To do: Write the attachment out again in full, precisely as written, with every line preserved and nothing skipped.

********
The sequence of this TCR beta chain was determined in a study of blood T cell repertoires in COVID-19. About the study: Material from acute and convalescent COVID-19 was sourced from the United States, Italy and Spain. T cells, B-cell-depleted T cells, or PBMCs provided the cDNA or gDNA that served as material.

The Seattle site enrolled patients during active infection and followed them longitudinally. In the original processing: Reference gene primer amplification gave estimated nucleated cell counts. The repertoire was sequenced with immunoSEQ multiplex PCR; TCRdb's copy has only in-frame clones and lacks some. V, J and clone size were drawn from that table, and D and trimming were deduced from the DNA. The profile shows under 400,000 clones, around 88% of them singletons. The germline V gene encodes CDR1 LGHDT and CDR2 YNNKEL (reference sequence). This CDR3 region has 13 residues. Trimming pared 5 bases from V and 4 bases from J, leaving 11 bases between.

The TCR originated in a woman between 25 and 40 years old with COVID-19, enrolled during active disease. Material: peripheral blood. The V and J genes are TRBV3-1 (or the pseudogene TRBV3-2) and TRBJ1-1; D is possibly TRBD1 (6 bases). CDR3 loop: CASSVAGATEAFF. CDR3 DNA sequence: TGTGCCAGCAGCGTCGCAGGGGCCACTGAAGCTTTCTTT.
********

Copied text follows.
The sequence of this TCR beta chain was determined in a study of blood T cell repertoires in COVID-19. About the study: Material from acute and convalescent COVID-19 was sourced from the United States, Italy and Spain. T cells, B-cell-depleted T cells, or PBMCs provided the cDNA or gDNA that served as material.

The Seattle site enrolled patients during active infection and followed them longitudinally. In the original processing: Reference gene primer amplification gave estimated nucleated cell counts. The repertoire was sequenced with immunoSEQ multiplex PCR; TCRdb's copy has only in-frame clones and lacks some. V, J and clone size were drawn from that table, and D and trimming were deduced from the DNA. The profile shows under 400,000 clones, around 88% of them singletons. The germline V gene encodes CDR1 LGHDT and CDR2 YNNKEL (reference sequence). This CDR3 region has 13 residues. Trimming pared 5 bases from V and 4 bases from J, leaving 11 bases between.

The TCR originated in a woman between 25 and 40 years old with COVID-19, enrolled during active disease. Material: peripheral blood. The V and J genes are TRBV3-1 (or the pseudogene TRBV3-2) and TRBJ1-1; D is possibly TRBD1 (6 bases). CDR3 loop: CASSVAGATEAFF. CDR3 DNA sequence: TGTGCCAGCAGCGTCGCAGGGGCCACTGAAGCTTTCTTT.